Preset configuration results, 200 samples per test case. The best results are highlighted in yellow.

The specific configuration employed is documented in the following table.

Down sampling Comp. Level Colorspace Strip Alpha Frames per Sec. Avg Time Delta Eff. Compression ratio
Localhost None off -- -- -- 36.920602 0.027221 --
Squirt off -- 24 bpp -- 37.472987 0.026820 5.783940
Zlib off 1 24 bpp off 17.728161 0.056691 22.687400
Megabit Ethernet None off -- -- -- 0.727140 1.382092 --
Squirt 2 -- 16 bpp -- 6.513138 0.154307 14.150000
Zlib 2 6 18 bpp off 18.133360 0.055424 232.160000
Broadband/DSL None off -- -- -- 0.073678 13.639195 --
Squirt 3 -- 10 bpp -- 1.974782 0.508930 47.432200
Zlib 3 9 15 bpp on 4.012941 0.250446 519.818000

The Effective Compression Ratio is defined as the Rendered image size / compressed image size. Includes sub-sampling and colorspace reduction. The Time Delta is defined as the elapsed time in between successive image delivery. Includes rendering time, spatial subsample time, and colorspace reduction time.

Compressor Stress Tests

For this suite of tests we implemented zlib compression in ParaView so that a side by side comparsion of zlib and Squirt could be made under real world conditions. In these in-situ tests we seek to isolate the the compression scheme as much as possible and to stress test the algorithms in a worst case scenario. To this end in the render-server configuration dialog (Edit->Settings...->Render View->{General,Server}) we set the Remote Render Threshold to 0, disabled Image sub-sampling and set the LOD Threshold to 0. We set the Squirt compressor to loss-less mode at 24 bpp and zlib compressor to its highest setting which is also its slowest. The results summarized in the following table and histogram. For each scheme two renderings were used. The first is an outline of a two dimensional dataset. This rendering has large areas of uniform color and compresses well with both Squirt and Zlib resulting in interactive frame rates for both. The second rendering of a fractal image has a lot of color variation and is used to confound the compression schemes. It represents a worst case input that will cause Squirt compression ration to fall so low that frame rates are not interactive. In this case Squirt compression ratio drops dramatically to 2.9 and frame rates fall below interactive rates, with each frame taking on average 5.25 seconds. Zlib on the other hand delivers a 16.06 times higher compression ratio than Squirt resulting in a 4.39 times faster frame delivery rate. The speed up factor of 4.39 is a modest improvement, however zlib's average delivery rate of 1.2 seconds per frame is a significant improvement in interactivity over Squirts average delivery of 5.25 seconds per frame.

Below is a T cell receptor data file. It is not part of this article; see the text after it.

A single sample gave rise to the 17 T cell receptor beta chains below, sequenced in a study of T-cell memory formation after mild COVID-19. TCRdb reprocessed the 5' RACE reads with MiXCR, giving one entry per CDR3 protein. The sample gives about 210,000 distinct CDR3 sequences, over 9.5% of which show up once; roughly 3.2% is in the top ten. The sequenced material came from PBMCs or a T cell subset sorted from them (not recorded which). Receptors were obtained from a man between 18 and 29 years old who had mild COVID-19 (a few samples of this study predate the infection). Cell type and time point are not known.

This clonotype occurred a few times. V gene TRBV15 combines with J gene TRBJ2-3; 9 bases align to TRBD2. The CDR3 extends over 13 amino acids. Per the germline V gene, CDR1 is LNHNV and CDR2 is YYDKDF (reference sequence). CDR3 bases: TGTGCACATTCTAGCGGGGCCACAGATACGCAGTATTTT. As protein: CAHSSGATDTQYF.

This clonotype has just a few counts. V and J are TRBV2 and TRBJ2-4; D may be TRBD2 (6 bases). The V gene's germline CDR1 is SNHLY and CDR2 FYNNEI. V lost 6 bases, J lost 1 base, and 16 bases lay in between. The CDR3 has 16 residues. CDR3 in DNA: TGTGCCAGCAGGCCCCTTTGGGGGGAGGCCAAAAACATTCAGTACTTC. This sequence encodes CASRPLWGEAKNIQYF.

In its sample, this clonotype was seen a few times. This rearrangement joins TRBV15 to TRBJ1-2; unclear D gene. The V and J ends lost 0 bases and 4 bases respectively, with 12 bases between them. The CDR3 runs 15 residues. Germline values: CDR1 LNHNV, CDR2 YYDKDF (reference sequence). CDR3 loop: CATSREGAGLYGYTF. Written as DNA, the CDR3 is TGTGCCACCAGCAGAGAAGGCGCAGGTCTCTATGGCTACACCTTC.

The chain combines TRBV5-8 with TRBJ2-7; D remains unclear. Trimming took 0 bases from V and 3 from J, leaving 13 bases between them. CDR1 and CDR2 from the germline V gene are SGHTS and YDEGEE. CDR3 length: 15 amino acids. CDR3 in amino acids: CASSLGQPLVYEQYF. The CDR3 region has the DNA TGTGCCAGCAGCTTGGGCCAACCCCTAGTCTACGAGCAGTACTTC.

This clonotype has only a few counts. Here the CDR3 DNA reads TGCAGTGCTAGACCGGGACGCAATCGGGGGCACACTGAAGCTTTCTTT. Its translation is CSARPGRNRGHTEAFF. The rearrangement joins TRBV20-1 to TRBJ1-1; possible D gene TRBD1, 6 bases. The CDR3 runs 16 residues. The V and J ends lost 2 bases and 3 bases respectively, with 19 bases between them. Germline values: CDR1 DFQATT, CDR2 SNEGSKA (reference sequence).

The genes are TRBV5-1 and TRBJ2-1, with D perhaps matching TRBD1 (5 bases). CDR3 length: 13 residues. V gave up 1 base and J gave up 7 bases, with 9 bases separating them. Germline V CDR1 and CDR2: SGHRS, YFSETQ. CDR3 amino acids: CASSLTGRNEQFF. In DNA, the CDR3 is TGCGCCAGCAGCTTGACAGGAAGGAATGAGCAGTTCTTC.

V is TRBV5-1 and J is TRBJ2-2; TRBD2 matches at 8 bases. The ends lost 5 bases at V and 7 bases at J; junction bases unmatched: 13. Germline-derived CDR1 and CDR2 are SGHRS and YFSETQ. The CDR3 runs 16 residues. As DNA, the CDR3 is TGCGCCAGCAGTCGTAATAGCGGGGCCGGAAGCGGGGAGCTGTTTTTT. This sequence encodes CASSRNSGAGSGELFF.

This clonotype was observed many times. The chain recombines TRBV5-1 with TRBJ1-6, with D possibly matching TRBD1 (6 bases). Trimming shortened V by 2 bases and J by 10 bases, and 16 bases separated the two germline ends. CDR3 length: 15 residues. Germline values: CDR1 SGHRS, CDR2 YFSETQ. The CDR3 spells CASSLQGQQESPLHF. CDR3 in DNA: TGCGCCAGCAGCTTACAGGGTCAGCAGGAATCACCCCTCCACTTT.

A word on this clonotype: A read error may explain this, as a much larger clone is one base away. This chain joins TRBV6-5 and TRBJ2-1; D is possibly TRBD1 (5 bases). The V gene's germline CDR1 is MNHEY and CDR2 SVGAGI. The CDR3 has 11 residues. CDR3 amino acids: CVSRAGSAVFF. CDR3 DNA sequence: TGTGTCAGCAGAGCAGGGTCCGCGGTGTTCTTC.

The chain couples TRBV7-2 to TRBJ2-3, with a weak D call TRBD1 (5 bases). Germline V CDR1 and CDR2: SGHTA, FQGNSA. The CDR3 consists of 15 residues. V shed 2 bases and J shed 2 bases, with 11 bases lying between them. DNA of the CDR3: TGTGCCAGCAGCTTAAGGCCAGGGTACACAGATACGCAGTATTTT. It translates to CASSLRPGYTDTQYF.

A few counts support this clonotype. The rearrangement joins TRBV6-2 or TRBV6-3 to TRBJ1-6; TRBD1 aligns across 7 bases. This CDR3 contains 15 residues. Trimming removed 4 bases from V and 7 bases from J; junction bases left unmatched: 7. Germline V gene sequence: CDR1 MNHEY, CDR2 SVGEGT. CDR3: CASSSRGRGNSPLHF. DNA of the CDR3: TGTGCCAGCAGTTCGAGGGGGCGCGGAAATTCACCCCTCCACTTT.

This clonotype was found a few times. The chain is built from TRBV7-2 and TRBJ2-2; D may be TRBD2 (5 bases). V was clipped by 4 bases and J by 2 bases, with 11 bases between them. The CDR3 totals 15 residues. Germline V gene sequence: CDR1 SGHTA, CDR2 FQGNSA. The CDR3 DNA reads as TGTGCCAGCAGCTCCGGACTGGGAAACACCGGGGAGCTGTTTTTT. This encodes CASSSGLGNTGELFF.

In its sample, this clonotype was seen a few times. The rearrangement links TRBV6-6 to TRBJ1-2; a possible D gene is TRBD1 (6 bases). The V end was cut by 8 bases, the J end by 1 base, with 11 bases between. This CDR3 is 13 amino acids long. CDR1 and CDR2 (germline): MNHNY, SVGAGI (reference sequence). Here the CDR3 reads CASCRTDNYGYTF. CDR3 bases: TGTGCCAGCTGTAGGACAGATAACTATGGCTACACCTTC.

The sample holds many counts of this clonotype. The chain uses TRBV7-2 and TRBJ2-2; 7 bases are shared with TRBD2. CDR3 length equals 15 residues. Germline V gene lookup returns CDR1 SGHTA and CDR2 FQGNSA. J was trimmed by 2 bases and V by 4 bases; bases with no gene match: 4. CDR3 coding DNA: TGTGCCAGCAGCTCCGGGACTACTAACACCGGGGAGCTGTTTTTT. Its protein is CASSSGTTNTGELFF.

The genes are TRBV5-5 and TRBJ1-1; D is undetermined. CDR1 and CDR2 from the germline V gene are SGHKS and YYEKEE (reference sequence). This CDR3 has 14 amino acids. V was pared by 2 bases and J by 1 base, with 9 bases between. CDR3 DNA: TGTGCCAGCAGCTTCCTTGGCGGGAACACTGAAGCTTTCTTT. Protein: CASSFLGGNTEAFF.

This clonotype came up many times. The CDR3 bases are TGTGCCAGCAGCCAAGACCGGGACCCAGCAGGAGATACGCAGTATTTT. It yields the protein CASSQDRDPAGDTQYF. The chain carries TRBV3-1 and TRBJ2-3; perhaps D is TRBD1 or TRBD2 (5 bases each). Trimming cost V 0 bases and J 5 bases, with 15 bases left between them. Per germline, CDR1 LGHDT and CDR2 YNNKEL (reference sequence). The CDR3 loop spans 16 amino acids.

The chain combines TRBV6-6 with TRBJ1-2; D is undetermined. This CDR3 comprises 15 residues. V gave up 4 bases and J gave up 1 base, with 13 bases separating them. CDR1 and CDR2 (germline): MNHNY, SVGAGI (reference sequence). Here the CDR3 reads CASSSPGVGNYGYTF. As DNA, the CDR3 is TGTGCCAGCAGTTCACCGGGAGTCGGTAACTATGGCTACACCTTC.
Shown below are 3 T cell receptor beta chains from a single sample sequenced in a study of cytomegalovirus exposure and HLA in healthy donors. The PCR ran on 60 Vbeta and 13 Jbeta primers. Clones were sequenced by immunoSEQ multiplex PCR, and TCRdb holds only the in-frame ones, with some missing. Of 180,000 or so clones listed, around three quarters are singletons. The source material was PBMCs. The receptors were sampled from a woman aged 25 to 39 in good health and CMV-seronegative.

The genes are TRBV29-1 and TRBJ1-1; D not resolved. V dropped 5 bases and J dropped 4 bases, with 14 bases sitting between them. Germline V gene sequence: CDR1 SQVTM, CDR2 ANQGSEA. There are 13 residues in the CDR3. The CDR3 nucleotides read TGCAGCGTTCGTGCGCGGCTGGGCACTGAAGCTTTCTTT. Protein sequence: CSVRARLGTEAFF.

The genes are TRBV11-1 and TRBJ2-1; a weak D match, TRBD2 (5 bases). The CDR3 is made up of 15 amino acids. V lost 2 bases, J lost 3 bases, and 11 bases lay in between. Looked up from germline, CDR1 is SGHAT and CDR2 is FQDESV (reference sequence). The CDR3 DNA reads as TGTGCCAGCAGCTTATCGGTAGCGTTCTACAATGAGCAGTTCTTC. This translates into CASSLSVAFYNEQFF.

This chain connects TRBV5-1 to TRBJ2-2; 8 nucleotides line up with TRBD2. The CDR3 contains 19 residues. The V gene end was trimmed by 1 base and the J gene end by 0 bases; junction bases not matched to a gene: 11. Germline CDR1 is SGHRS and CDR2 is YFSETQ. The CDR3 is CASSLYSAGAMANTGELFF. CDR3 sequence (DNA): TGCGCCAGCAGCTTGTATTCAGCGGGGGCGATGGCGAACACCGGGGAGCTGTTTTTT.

Timing results for 200 frames. Squirt results are plotted in the first row, Zlib in the second. Plots in the first column show timings of the dataset outline, plots in the second column show results for the fractal image.
Dataset OutlineFractal Image
SquirtCompression Ratio33.53972.93691
Avg. Seconds per Frame0.4781205.257553
ZLib-9Compression Ratio313.83847.1934
Avg. Seconds per Frame0.247824 1.197212
Avg. Speed Up1.929274.3915
Avg. Reduction Factor9.357216.0690

Input Datasets

The following images are screen shots taken from ParaView during the tests. We used a saved state file to insure the same initial conditions and a automated test script generated using ParaView's Tools->record Test feature to insure reproducability.

Images used for Frame Rate Benchmark
Dataset outline has large regions of uniform color, leading to very high compression ratio.
Fractal Image has lots of color variation which confounds the compression algorithms.